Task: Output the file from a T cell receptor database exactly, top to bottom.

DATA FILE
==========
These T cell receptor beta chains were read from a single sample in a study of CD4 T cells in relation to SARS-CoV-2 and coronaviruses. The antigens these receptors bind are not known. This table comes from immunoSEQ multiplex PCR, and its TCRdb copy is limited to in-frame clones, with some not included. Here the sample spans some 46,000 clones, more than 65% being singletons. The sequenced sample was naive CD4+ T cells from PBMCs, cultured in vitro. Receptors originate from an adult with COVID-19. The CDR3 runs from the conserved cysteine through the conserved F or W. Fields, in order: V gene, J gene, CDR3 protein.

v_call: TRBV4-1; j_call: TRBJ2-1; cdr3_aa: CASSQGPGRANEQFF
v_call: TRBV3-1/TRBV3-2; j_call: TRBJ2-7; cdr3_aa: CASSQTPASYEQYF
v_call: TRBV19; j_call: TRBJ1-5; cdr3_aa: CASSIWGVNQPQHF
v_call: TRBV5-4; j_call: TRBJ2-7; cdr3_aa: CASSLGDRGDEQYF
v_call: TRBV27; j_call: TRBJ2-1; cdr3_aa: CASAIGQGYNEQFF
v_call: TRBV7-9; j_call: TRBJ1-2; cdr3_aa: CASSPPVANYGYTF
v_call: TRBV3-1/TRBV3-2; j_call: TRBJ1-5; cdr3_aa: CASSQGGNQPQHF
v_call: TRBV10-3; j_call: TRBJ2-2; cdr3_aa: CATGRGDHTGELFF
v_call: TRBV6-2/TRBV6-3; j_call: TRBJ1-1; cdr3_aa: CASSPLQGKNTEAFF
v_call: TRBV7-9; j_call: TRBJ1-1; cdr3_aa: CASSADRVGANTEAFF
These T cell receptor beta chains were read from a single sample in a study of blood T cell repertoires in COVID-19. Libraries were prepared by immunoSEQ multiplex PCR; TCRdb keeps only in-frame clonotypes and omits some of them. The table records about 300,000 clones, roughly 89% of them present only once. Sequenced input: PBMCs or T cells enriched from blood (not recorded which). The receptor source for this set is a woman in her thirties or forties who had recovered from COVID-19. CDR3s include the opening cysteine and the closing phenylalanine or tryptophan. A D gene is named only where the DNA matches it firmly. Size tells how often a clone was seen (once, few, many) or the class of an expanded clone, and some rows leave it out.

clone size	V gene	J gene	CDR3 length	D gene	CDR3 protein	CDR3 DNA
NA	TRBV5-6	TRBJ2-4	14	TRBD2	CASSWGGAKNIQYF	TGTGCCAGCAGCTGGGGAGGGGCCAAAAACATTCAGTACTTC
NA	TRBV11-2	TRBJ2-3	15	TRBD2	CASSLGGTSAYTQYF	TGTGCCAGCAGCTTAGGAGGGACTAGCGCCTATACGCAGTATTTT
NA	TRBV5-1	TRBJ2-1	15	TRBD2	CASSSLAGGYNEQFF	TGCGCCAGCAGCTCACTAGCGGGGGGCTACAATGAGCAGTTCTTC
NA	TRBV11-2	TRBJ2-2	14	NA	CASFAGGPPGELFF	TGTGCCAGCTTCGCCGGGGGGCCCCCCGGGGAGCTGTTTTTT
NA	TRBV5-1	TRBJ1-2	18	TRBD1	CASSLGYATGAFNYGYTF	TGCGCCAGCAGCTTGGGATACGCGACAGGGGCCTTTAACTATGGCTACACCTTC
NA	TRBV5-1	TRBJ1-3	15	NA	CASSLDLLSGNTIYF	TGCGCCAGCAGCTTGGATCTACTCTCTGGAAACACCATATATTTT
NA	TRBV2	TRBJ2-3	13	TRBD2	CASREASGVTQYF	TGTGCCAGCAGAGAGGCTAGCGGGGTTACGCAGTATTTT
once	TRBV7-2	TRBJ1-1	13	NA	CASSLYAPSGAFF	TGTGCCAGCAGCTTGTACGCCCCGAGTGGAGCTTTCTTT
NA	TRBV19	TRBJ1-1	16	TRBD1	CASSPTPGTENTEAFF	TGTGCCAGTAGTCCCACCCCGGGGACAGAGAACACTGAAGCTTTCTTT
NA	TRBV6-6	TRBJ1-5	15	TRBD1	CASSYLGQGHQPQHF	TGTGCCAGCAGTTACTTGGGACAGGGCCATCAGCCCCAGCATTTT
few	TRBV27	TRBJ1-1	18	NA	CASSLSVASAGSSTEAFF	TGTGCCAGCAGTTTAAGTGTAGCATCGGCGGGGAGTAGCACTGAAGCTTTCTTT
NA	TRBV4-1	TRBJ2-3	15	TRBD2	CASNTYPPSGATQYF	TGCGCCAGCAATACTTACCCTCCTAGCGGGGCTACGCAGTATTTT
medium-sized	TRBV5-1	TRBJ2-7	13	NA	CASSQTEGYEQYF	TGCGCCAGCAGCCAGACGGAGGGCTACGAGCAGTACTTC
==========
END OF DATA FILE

These T cell receptor beta chains were read from a single sample in a study of CD4 T cells in relation to SARS-CoV-2 and coronaviruses. The antigens these receptors bind are not known. This table comes from immunoSEQ multiplex PCR, and its TCRdb copy is limited to in-frame clones, with some not included. Here the sample spans some 46,000 clones, more than 65% being singletons. The sequenced sample was naive CD4+ T cells from PBMCs, cultured in vitro. Receptors originate from an adult with COVID-19. The CDR3 runs from the conserved cysteine through the conserved F or W. Fields, in order: V gene, J gene, CDR3 protein.

v_call: TRBV4-1; j_call: TRBJ2-1; cdr3_aa: CASSQGPGRANEQFF
v_call: TRBV3-1/TRBV3-2; j_call: TRBJ2-7; cdr3_aa: CASSQTPASYEQYF
v_call: TRBV19; j_call: TRBJ1-5; cdr3_aa: CASSIWGVNQPQHF
v_call: TRBV5-4; j_call: TRBJ2-7; cdr3_aa: CASSLGDRGDEQYF
v_call: TRBV27; j_call: TRBJ2-1; cdr3_aa: CASAIGQGYNEQFF
v_call: TRBV7-9; j_call: TRBJ1-2; cdr3_aa: CASSPPVANYGYTF
v_call: TRBV3-1/TRBV3-2; j_call: TRBJ1-5; cdr3_aa: CASSQGGNQPQHF
v_call: TRBV10-3; j_call: TRBJ2-2; cdr3_aa: CATGRGDHTGELFF
v_call: TRBV6-2/TRBV6-3; j_call: TRBJ1-1; cdr3_aa: CASSPLQGKNTEAFF
v_call: TRBV7-9; j_call: TRBJ1-1; cdr3_aa: CASSADRVGANTEAFF
These T cell receptor beta chains were read from a single sample in a study of blood T cell repertoires in COVID-19. Libraries were prepared by immunoSEQ multiplex PCR; TCRdb keeps only in-frame clonotypes and omits some of them. The table records about 300,000 clones, roughly 89% of them present only once. Sequenced input: PBMCs or T cells enriched from blood (not recorded which). The receptor source for this set is a woman in her thirties or forties who had recovered from COVID-19. CDR3s include the opening cysteine and the closing phenylalanine or tryptophan. A D gene is named only where the DNA matches it firmly. Size tells how often a clone was seen (once, few, many) or the class of an expanded clone, and some rows leave it out.

clone size	V gene	J gene	CDR3 length	D gene	CDR3 protein	CDR3 DNA
NA	TRBV5-6	TRBJ2-4	14	TRBD2	CASSWGGAKNIQYF	TGTGCCAGCAGCTGGGGAGGGGCCAAAAACATTCAGTACTTC
NA	TRBV11-2	TRBJ2-3	15	TRBD2	CASSLGGTSAYTQYF	TGTGCCAGCAGCTTAGGAGGGACTAGCGCCTATACGCAGTATTTT
NA	TRBV5-1	TRBJ2-1	15	TRBD2	CASSSLAGGYNEQFF	TGCGCCAGCAGCTCACTAGCGGGGGGCTACAATGAGCAGTTCTTC
NA	TRBV11-2	TRBJ2-2	14	NA	CASFAGGPPGELFF	TGTGCCAGCTTCGCCGGGGGGCCCCCCGGGGAGCTGTTTTTT
NA	TRBV5-1	TRBJ1-2	18	TRBD1	CASSLGYATGAFNYGYTF	TGCGCCAGCAGCTTGGGATACGCGACAGGGGCCTTTAACTATGGCTACACCTTC
NA	TRBV5-1	TRBJ1-3	15	NA	CASSLDLLSGNTIYF	TGCGCCAGCAGCTTGGATCTACTCTCTGGAAACACCATATATTTT
NA	TRBV2	TRBJ2-3	13	TRBD2	CASREASGVTQYF	TGTGCCAGCAGAGAGGCTAGCGGGGTTACGCAGTATTTT
once	TRBV7-2	TRBJ1-1	13	NA	CASSLYAPSGAFF	TGTGCCAGCAGCTTGTACGCCCCGAGTGGAGCTTTCTTT
NA	TRBV19	TRBJ1-1	16	TRBD1	CASSPTPGTENTEAFF	TGTGCCAGTAGTCCCACCCCGGGGACAGAGAACACTGAAGCTTTCTTT
NA	TRBV6-6	TRBJ1-5	15	TRBD1	CASSYLGQGHQPQHF	TGTGCCAGCAGTTACTTGGGACAGGGCCATCAGCCCCAGCATTTT
few	TRBV27	TRBJ1-1	18	NA	CASSLSVASAGSSTEAFF	TGTGCCAGCAGTTTAAGTGTAGCATCGGCGGGGAGTAGCACTGAAGCTTTCTTT
NA	TRBV4-1	TRBJ2-3	15	TRBD2	CASNTYPPSGATQYF	TGCGCCAGCAATACTTACCCTCCTAGCGGGGCTACGCAGTATTTT
medium-sized	TRBV5-1	TRBJ2-7	13	NA	CASSQTEGYEQYF	TGCGCCAGCAGCCAGACGGAGGGCTACGAGCAGTACTTC